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Australia, NZ dollars near multi-week lows on weak commodities, China

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The Australian and New Zealand dollars fell to multi-week lows on Tuesday, after sliding oil and metal prices combined with worries about economic strength in China sapped appetite for the commodity-linked currencies.

[SYDNEY] The Australian and New Zealand dollars fell to multi-week lows on Tuesday, after sliding oil and metal prices combined with worries about economic strength in China sapped appetite for the commodity-linked currencies.

The Australian dollar stood at US$0.7331, from a low of US$0.7300 hit earlier in the day, a level not seen since early March. Strong support was found around US$0.7260.

It has tumbled 5 cents in three weeks, largely after the Reserve Bank of Australia cut rates last week for the first time in a year.

Markets are fully priced for another easing to a record low of 1.5 per cent late this year and imply a small chance of a follow-up move by December.

Also undermining the Aussie was a five-day fall in prices of iron ore, Australia's top export earner.

"There's a growing preference to be short risk currencies in this environment, particularly the Aussie dollar given its susceptibility to deteriorating hard commodity prices," said Stephen Innes, senior trader at FX and CFD firm OANDA Australia and Asia Pacific.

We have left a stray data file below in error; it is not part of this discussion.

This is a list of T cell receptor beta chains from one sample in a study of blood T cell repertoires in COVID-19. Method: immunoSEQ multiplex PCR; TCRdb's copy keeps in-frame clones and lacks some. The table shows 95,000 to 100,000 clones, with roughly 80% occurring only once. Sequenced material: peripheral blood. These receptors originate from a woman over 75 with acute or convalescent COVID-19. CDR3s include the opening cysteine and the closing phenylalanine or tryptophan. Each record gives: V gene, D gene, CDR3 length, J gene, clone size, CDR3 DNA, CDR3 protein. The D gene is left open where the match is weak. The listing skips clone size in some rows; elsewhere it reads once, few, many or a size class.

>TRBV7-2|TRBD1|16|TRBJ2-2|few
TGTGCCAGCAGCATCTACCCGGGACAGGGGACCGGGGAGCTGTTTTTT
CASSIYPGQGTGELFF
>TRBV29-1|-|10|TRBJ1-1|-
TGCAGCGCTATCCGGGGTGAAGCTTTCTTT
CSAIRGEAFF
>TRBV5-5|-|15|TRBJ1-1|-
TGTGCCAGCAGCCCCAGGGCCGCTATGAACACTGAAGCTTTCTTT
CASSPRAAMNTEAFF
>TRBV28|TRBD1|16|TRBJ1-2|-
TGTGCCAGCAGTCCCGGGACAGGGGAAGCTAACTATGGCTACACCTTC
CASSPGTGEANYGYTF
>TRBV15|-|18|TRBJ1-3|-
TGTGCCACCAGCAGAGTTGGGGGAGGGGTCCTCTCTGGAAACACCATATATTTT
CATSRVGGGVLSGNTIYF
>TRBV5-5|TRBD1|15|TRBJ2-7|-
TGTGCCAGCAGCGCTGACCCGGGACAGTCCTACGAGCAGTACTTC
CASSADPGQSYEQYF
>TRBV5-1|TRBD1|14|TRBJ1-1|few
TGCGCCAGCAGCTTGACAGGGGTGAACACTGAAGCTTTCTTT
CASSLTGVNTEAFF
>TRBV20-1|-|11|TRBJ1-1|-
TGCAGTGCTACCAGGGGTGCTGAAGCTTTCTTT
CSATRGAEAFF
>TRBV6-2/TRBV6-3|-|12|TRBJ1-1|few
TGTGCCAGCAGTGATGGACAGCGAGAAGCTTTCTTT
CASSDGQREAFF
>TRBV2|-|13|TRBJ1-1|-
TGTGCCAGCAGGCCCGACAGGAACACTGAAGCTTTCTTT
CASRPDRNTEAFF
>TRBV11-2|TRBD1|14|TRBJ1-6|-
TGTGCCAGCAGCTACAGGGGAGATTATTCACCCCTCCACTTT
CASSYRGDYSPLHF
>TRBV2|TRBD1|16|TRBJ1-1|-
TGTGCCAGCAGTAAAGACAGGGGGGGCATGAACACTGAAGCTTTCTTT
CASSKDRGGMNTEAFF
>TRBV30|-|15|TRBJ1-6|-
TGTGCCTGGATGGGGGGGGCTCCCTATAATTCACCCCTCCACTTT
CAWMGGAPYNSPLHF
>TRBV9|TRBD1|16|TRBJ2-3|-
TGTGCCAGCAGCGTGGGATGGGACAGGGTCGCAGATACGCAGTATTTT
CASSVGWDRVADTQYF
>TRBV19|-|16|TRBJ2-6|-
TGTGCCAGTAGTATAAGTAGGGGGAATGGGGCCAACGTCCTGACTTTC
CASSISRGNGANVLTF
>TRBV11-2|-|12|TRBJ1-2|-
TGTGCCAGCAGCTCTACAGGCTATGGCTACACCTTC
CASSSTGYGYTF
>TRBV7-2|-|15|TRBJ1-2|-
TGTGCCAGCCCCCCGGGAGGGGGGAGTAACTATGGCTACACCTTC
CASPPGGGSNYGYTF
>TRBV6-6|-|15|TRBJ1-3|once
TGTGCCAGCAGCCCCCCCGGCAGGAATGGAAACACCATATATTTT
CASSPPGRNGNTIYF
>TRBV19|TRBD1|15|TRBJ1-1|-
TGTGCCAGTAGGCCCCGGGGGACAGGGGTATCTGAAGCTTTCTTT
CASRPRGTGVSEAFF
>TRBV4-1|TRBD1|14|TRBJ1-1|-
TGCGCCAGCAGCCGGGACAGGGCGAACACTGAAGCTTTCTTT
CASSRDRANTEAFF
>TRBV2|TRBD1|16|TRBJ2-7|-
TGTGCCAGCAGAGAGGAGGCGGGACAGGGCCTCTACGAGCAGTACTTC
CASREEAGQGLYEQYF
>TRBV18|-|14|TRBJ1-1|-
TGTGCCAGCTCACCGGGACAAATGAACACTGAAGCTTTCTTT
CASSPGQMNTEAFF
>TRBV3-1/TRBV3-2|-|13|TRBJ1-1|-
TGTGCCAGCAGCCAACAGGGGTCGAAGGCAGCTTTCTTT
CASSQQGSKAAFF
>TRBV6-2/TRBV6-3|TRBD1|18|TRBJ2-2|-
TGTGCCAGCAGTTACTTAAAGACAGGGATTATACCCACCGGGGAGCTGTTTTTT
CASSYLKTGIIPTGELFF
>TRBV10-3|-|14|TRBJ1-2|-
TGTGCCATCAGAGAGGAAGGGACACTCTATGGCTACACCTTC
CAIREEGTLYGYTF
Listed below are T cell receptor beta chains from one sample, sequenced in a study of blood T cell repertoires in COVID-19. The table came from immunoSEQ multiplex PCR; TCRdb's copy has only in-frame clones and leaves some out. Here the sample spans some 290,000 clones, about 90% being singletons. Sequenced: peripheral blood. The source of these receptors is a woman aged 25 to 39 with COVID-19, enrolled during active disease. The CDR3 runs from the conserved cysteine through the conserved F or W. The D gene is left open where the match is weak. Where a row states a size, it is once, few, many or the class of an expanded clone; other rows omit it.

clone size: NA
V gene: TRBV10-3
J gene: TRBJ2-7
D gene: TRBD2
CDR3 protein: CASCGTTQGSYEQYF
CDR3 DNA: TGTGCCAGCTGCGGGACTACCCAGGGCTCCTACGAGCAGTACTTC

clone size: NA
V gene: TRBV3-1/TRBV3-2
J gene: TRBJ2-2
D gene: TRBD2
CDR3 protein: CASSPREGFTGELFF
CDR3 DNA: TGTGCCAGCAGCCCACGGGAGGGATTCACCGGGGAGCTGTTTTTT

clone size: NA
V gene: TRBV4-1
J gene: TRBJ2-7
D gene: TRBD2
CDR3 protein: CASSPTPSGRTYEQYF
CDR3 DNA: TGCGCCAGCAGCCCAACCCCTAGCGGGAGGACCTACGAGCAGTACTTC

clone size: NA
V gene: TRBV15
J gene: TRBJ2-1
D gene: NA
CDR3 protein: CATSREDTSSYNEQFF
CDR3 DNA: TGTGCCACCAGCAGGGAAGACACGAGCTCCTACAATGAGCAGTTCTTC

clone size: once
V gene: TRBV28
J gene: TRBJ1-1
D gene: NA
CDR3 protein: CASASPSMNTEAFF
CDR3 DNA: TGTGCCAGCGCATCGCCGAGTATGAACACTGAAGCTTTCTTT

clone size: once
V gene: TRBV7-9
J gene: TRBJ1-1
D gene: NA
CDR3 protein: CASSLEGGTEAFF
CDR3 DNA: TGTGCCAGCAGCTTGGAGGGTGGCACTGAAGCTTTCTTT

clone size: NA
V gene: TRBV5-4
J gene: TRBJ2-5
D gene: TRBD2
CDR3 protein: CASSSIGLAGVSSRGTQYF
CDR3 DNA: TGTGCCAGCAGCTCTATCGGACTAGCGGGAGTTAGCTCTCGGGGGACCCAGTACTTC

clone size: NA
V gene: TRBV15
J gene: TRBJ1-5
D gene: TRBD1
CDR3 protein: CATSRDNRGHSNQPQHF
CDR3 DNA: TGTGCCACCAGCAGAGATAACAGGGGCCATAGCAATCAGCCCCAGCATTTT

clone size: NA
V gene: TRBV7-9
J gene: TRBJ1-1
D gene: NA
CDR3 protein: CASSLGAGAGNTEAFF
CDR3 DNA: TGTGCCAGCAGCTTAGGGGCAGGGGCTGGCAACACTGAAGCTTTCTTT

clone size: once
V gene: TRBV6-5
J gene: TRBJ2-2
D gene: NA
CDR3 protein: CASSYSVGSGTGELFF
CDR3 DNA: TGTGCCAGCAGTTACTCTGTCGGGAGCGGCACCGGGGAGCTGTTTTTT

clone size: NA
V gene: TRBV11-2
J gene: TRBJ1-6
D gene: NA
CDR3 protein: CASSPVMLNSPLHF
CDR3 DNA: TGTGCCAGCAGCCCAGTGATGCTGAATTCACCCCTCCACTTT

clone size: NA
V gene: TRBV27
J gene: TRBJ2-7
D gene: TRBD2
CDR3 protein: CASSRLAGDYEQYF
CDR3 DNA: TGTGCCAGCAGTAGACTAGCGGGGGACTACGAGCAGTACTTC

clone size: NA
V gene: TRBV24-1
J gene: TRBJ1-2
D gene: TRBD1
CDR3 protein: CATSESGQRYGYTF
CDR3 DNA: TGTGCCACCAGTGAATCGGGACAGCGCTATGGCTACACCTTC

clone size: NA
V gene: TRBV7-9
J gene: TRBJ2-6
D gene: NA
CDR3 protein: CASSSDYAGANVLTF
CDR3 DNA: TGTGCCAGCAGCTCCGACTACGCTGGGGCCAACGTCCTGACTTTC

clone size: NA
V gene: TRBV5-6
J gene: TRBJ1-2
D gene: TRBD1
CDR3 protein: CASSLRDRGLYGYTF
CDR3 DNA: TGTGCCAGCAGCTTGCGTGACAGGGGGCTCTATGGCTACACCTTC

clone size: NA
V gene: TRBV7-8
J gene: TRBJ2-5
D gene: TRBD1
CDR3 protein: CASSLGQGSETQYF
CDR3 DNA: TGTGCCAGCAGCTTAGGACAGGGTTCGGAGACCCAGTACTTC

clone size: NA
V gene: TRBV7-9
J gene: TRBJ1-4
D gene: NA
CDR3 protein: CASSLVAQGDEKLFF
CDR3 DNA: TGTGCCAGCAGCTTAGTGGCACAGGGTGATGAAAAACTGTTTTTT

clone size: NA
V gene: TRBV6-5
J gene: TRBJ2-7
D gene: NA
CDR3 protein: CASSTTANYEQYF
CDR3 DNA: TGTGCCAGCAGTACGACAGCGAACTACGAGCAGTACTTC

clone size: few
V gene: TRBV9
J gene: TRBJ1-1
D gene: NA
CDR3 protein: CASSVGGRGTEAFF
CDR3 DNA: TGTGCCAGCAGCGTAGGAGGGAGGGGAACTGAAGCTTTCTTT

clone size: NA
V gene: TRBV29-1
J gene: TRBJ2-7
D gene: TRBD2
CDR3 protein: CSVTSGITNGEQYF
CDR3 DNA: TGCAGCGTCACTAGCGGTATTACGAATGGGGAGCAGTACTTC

The euro briefly touched three-month highs versus the Aussie and New Zealand dollars .

Against the US dollar, the New Zealand dollar slipped to a six-week trough of US$0.6733, having shed nearly 1 per cent on Monday.

Commodity currencies were under pressure as a combination of technical factors and a reaction to weak China trade data over the weekend appeared to drive the latest currency moves, said BNZ currency strategist Jason Wong.

Investors will now be watching for the Reserve Bank of New Zealand's Financial Stability Report, due early Wednesday.

ANZ Bank senior FX strategist Sam Tuck expects housing to feature heavily in the report. "Evidence is mounting that the Auckland market is coming back on the boil and the RBNZ will certainly view that as a financial stability risk," said Mr Tuck.

He noted, however, the key is whether it will do anything about it.

New Zealand government bonds rose, sending yields around 3 basis points lower across the curve.

The ten-year cash bond dived to an all-time low of 2.6 per cent.

Australian government bond futures extended gains, with the three-year bond contract steady at 98.450, having scaled a fresh record of 98.490. The 10-year contract rose 3 ticks to 97.7150, while the 20-year contract was unchanged at 97.0900.

The two-year cash bond dived to an all-time low of 1.5 per cent, from 2.1 per cent late last month.

REUTERS